The study by Fortesa et al. (2019) revealed that the largest source of uncertainty in discharge monitoring was the stage–discharge rating curve. The authors reported that the discharge monitoring uncertainty ranges from 28 to 274% for the analog (manual) gauges and from 17 to 37% for the digital (automatic) river gauges. The root causes of the monitoring uncertainty include using the steady-flow rating curve during significant flood waves, and the extrapolation of the rating curve beyond the range of measurements that were used to develop it (Di Baldassarre & Montanari 2009). McMahon & peel (2019) reported that 30% of the published streamflow volumes for their study areas in Australia were based on extrapolated rating curves that introduced large errors in discharge estimation. They also indicated that the errors in the measurement of water level were less than ±10 mm and occasionally reached 100 mm. These stage errors are small compared to discharge measurement errors.
The temporal errors, which are introduced after the rating curve establishment, can increase over time raising the need to regularly update the rating curve. The rating curves can have large temporal errors if the gauging station is installed on a site affected by erosion and sedimentation. In the Omo-Gibe basin in Ethiopia, most stations were installed on an unstable channel bed that can cause large temporal errors on their rating curves due to changes in channel morphology (Haile et al. 2022). For the North River Basin in China, Qiu et al. (2021) obtained that the cross-section of the gauging station below the 5 m water level mark (on the staff gauge) increased from 565 to 1,678 m2 over a 4-year observation period. The use of a static (stationary) rating curve for such stations with significant cross-sectional changes over time can significantly affect the accuracy of the discharge estimates. Guerrero et al. (2012) reported that the discharge from a temporally variable (dynamic) rating curve can be 0.5–1.5 times the discharge from a static rating curve when stations have changing cross-sections.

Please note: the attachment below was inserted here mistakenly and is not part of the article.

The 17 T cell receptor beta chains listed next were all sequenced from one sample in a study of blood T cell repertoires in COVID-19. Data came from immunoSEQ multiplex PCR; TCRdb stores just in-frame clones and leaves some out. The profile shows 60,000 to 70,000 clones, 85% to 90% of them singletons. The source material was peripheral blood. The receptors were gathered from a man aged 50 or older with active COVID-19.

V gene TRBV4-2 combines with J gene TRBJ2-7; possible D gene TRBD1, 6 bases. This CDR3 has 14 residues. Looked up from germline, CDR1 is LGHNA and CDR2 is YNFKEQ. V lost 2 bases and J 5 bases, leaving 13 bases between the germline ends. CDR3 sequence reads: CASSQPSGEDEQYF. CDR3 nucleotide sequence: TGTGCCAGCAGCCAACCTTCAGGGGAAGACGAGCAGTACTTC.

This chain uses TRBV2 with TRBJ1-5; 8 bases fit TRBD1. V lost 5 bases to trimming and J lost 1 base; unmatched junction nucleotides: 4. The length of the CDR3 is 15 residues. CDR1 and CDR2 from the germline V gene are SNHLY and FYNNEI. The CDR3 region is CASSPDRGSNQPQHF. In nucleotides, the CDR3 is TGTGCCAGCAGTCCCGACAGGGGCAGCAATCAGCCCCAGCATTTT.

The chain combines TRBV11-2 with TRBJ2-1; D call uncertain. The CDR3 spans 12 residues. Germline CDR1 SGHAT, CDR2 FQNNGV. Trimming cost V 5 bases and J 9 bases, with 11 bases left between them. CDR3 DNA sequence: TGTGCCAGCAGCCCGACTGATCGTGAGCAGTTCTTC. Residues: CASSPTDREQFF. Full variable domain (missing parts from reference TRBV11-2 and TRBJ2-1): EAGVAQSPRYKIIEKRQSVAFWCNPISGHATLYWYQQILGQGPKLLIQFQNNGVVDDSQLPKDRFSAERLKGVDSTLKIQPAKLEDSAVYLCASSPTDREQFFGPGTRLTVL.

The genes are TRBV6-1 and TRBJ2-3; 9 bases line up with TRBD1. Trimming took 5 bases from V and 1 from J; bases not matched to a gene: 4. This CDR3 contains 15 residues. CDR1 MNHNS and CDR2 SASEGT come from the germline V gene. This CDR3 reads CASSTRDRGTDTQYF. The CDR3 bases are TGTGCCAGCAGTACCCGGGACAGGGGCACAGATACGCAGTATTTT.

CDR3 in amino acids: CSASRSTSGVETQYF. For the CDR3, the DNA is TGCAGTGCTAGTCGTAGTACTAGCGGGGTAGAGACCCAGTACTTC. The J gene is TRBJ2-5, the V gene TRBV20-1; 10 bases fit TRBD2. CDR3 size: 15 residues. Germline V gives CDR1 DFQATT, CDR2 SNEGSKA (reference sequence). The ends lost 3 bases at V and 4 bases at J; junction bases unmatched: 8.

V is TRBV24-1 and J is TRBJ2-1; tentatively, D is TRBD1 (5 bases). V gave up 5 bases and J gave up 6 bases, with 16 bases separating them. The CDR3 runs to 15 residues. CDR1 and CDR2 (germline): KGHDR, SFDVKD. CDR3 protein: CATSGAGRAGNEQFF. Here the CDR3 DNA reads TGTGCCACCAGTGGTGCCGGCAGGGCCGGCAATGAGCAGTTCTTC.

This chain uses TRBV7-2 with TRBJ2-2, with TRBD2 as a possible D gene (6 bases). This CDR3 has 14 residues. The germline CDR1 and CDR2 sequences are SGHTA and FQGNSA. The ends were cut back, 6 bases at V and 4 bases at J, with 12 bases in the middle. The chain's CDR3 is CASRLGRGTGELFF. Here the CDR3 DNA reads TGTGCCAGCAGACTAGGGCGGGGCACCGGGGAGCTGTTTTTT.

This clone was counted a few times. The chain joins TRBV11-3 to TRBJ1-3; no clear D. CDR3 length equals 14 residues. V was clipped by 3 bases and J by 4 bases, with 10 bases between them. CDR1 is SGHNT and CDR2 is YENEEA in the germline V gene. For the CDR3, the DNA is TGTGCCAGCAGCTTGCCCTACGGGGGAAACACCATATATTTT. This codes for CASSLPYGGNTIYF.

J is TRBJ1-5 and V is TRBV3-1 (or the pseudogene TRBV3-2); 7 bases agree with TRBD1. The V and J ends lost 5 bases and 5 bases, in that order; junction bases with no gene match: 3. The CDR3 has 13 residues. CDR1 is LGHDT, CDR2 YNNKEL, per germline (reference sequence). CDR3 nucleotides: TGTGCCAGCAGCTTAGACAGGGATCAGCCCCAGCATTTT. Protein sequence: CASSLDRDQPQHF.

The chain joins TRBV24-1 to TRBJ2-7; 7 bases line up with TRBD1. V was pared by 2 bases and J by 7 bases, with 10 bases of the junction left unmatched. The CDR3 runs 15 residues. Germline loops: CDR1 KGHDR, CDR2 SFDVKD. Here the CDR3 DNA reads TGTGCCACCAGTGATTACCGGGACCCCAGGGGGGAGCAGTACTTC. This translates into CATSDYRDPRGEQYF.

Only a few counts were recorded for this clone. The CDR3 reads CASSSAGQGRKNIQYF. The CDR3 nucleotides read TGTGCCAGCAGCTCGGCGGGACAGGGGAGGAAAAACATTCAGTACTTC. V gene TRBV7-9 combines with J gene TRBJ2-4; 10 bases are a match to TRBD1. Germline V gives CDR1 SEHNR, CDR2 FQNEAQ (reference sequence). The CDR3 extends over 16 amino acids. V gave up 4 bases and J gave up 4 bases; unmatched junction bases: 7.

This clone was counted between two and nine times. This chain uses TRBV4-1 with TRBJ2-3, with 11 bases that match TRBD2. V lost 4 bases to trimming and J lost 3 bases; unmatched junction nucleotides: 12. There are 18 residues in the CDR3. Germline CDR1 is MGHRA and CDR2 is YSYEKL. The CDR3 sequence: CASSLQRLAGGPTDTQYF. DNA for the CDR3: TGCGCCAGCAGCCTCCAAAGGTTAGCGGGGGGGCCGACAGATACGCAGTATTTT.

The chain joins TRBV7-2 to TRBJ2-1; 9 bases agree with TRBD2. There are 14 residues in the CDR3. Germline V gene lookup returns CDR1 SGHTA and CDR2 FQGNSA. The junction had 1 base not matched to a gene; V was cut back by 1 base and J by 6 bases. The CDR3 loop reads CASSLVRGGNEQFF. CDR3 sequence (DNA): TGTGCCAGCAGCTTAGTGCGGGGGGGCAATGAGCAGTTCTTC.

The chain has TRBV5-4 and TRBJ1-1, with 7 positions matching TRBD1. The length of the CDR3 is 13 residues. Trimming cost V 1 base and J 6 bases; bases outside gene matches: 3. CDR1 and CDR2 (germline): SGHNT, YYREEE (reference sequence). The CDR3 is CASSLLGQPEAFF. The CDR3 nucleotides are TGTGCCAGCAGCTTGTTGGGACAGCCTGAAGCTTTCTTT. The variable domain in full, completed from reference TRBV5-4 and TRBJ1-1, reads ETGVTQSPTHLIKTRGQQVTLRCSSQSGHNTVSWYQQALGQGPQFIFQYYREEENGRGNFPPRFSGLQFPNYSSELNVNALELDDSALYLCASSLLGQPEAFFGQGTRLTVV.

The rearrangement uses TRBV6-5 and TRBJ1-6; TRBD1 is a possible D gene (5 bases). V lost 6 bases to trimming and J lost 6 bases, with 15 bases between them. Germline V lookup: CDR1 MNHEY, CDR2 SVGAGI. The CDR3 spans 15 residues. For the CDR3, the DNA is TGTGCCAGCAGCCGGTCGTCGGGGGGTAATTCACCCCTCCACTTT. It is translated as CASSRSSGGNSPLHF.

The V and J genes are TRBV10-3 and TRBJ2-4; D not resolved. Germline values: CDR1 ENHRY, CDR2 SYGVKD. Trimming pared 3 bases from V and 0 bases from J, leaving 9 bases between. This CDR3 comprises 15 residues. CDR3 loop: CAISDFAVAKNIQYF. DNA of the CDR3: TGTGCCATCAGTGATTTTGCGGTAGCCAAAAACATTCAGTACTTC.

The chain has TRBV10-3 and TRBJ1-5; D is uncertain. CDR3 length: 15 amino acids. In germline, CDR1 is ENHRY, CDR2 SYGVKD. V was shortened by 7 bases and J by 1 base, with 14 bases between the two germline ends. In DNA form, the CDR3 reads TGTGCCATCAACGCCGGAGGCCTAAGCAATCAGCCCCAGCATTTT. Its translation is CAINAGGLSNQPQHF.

Rating curves are mostly non-stationary due to the changing characteristics of rivers at gauging sites. In Australia, it was reported that a rating curve is valid for 1.1 years on average (in terms of median) with an interquartile range from 2.5 years to 0.57 years (McMahon & peel 2019). Similarly, rating curves of 19 stations in Eastern France were found valid from 10 months to 3 years with an average life span of 1.5 years (Jalbert et al. 2011). However, there is a lack of studies that report the life span of stage–discharge relationships to inform rating curve updating for stations in developing countries. While evidence for other regions indicates the need for regular updating, rating curves usually remain without any update for many years due to the limited availability of financial resources and other institutional factors.